“Raids to hunt illegal migrants were also being carried out in Malaysia's eastern states of Sabah and Sarawak, he added, but he had no results of those operations yet. The round-up promises to be Malaysia's largest such operation since 2002, when human rights groups criticised it for holding people in overcrowded detention centres and deporting them en masse, including some likely to be genuine asylum-seekers. ><
Illegal Migrants in Sabah Targeted for Deportation
After the poor showing of the ruling party in election in 2008 in Sabah, where migrants from the Philippines and Indonesia who have flooded in, and are blamed for drugs and crime. illegal migrants were targeted with a massive deportation program. Authorities say there are 130,000 illegal migrants in Sabah, but local politicians put the figure as high as 500,000.
AFP reported: “After a poor result in March elections that made it more sensitive to voter gripes, the national government has announced a mass crackdown to send the illegal migrants back to their home countries. "The people there do not recognize the borders. They move in and out due to economic opportunities in Sabah," Deputy Prime Minister Najib Razak said recently, promising that a "large scale" operation would begin in August. [Source: Agence France-Presse August 5, 2008]
Cabinet minister Bernard Dompok, Dompok, leader of the UPKO party which is part of the Barisan Nasional coalition that has ruled Malaysia for half a century, said Sabahans have becoming increasingly concerned about the number of foreigners. "I think the focus of those involved in illegal immigration during that time was to ensure there was a change in the demography of Sabah's population," he told Agence France-Presse. "But of course today, in the whole of Sabah, no matter what race or origin or religion, the people are now worried over this perennial problem," he said.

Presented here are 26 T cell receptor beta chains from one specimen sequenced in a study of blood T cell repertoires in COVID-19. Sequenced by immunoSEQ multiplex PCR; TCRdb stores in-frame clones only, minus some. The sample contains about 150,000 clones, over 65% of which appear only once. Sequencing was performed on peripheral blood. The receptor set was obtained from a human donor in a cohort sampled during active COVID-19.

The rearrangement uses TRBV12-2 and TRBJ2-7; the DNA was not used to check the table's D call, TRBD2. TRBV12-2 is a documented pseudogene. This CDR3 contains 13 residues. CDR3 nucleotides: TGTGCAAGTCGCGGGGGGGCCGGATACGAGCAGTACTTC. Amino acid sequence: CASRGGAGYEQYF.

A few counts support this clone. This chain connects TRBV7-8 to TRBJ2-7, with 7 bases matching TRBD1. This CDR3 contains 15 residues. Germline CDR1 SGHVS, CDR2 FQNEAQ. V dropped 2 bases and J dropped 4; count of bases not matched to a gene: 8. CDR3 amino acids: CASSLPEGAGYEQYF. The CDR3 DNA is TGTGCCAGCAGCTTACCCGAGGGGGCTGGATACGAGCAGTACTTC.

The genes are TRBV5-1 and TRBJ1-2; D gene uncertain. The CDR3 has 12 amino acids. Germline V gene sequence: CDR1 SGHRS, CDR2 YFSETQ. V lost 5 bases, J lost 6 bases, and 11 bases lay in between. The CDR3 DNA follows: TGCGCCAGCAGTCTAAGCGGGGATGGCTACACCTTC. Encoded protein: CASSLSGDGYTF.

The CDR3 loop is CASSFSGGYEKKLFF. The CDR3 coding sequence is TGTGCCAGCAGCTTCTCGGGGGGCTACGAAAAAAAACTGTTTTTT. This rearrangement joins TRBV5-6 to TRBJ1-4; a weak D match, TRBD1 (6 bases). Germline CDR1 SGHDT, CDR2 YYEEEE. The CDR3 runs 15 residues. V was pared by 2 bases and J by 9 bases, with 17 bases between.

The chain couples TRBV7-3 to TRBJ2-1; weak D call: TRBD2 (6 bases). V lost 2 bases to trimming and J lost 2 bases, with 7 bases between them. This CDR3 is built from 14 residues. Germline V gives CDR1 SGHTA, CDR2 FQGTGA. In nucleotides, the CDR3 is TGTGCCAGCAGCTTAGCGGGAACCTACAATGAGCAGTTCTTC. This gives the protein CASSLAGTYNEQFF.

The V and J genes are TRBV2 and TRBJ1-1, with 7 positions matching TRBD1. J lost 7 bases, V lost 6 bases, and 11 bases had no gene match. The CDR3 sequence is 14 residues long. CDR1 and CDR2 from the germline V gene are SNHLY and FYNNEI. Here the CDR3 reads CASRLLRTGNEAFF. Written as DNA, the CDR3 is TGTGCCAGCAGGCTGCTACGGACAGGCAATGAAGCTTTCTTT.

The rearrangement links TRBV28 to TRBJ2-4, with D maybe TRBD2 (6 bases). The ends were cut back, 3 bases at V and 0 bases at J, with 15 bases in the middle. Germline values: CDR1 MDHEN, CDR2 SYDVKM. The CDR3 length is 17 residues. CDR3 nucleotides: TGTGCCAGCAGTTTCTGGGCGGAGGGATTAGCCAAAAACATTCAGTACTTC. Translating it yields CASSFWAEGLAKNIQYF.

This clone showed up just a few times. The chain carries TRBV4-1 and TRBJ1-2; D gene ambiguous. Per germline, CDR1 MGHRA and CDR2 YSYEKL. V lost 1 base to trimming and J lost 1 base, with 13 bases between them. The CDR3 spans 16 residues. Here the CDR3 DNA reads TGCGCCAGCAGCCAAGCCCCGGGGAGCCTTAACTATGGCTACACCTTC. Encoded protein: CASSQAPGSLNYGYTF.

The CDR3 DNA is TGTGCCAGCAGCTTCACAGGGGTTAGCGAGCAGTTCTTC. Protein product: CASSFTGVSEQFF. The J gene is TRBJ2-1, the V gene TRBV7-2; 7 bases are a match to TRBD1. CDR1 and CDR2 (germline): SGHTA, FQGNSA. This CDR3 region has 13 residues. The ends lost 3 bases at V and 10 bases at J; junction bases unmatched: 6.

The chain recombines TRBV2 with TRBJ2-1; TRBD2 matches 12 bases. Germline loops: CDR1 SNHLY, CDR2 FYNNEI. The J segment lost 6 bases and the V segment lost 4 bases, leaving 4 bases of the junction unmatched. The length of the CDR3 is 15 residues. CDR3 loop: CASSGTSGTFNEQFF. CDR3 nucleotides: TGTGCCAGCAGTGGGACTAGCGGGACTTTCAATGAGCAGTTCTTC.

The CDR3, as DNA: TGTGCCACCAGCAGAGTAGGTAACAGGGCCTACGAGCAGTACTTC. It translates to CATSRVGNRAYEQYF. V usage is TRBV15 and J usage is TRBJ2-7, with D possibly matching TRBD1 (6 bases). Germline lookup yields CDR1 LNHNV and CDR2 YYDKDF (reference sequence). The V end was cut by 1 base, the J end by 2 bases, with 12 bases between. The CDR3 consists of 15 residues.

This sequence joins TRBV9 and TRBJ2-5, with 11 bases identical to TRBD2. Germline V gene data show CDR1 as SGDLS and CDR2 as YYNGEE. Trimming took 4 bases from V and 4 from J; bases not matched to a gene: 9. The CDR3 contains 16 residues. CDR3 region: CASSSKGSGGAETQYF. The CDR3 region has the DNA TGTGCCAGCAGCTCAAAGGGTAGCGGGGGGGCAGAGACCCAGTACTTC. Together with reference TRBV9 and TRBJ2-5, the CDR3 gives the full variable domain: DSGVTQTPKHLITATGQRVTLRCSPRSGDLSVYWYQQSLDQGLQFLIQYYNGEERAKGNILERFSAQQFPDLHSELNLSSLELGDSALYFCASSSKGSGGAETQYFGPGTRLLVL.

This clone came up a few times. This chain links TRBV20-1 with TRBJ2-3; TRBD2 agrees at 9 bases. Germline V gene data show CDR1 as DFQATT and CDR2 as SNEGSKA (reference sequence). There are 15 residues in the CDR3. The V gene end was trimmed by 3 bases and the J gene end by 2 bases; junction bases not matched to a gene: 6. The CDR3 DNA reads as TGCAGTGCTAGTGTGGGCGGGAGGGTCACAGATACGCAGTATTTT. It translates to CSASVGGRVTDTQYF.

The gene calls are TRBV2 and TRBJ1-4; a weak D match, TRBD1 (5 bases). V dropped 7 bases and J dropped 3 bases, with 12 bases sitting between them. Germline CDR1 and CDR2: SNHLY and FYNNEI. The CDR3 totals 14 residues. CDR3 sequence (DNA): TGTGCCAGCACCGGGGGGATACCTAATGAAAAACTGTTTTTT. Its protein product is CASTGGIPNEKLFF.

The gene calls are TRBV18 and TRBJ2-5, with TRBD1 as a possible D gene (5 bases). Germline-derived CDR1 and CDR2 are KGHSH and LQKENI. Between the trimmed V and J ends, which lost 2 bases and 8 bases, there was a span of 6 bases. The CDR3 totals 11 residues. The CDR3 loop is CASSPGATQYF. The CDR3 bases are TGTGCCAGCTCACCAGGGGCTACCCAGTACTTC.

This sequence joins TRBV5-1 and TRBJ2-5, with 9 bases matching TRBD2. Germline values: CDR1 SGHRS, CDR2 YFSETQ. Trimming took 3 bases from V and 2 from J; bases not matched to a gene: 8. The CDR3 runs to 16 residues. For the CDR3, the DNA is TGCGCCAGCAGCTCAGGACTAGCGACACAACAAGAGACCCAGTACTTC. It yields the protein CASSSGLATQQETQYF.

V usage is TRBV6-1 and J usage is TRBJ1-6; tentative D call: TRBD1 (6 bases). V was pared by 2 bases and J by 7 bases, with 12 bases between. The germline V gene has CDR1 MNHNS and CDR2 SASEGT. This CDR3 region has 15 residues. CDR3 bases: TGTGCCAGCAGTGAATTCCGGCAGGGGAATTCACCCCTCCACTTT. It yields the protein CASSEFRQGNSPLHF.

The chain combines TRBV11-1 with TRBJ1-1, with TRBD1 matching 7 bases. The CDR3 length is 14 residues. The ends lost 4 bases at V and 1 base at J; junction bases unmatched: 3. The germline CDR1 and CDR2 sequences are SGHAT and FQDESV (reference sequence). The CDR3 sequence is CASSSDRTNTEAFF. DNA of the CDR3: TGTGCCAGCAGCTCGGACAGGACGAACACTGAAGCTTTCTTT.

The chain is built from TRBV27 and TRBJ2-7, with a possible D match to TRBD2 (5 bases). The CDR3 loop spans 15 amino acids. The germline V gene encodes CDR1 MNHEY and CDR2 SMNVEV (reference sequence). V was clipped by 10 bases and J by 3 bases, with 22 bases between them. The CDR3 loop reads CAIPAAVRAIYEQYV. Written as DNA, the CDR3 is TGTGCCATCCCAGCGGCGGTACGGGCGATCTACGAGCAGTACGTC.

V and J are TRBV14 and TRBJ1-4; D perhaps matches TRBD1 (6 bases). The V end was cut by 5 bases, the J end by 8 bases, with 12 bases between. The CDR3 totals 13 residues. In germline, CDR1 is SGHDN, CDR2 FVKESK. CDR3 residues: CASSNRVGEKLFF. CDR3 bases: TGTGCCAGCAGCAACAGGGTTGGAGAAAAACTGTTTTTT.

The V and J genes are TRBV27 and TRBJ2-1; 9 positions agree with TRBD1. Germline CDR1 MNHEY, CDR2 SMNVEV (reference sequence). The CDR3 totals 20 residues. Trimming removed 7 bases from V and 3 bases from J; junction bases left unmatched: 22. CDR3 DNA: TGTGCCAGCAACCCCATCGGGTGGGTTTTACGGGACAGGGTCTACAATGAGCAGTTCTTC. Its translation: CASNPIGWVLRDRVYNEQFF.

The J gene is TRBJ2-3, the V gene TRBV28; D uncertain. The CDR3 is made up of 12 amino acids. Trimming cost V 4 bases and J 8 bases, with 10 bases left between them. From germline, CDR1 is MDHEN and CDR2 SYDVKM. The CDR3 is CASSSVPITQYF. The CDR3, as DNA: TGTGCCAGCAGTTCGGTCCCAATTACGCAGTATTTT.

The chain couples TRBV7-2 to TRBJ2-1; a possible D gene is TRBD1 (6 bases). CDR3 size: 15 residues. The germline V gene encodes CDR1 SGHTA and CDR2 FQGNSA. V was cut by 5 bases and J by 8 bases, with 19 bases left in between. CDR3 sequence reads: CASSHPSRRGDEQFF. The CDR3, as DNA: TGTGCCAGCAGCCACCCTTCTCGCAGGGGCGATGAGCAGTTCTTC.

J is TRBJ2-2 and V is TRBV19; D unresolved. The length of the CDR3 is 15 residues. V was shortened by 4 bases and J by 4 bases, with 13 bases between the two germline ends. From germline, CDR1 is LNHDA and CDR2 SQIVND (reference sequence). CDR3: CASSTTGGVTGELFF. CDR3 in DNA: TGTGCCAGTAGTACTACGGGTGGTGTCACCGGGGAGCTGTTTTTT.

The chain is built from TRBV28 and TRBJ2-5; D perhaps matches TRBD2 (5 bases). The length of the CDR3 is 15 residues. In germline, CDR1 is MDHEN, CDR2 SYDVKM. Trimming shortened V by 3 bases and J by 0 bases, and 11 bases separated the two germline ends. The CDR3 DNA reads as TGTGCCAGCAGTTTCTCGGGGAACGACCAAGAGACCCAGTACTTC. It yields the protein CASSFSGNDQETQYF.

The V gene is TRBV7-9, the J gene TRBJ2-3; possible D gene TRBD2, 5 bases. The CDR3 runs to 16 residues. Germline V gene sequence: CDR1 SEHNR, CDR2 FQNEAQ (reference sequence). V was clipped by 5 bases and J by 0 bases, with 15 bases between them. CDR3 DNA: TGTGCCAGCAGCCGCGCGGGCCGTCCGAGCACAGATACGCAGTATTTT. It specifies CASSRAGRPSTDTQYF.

Najib has said that at least 100,000 to 150,000 people will be deported in the first phase of an ongoing program that will continue until the state is clear of illegal migrants. Earlier, Najib said authorities will also bolster security along Malaysia's land and sea borders with the Philippines and Indonesia to prevent further illegal crossings. "The root cause is because the borders are very porous and traditionally the people there do not recognize the borders. They move in and out due to economic opportunities in Sabah," he said.
Najib said that since the 1990s, at least 300,000 illegal migrants have been deported from Sabah. Najib said Malaysian authorities will hold talks with their counterparts in the Philippines and Indonesia to organize the mass deportation.
Malaysia Bans Then Rescinds Ban on Intake of Indian Workers
In January 2008, News Agencies reported: Malaysia has suspended the recruitment of workers from India and Bangladesh, the government said on Tuesday, in a move one official said could be linked to a recent uproar about Malaysia's treatment of ethnic Indians. The ban, which took effect from Dec 31, 2007, could further strain relations between the two countries after some Indian politicians sympathised with ethnic Indians who said they have been marginalised by the Malay-majority government. [Source: Agencies, January 8, 2008]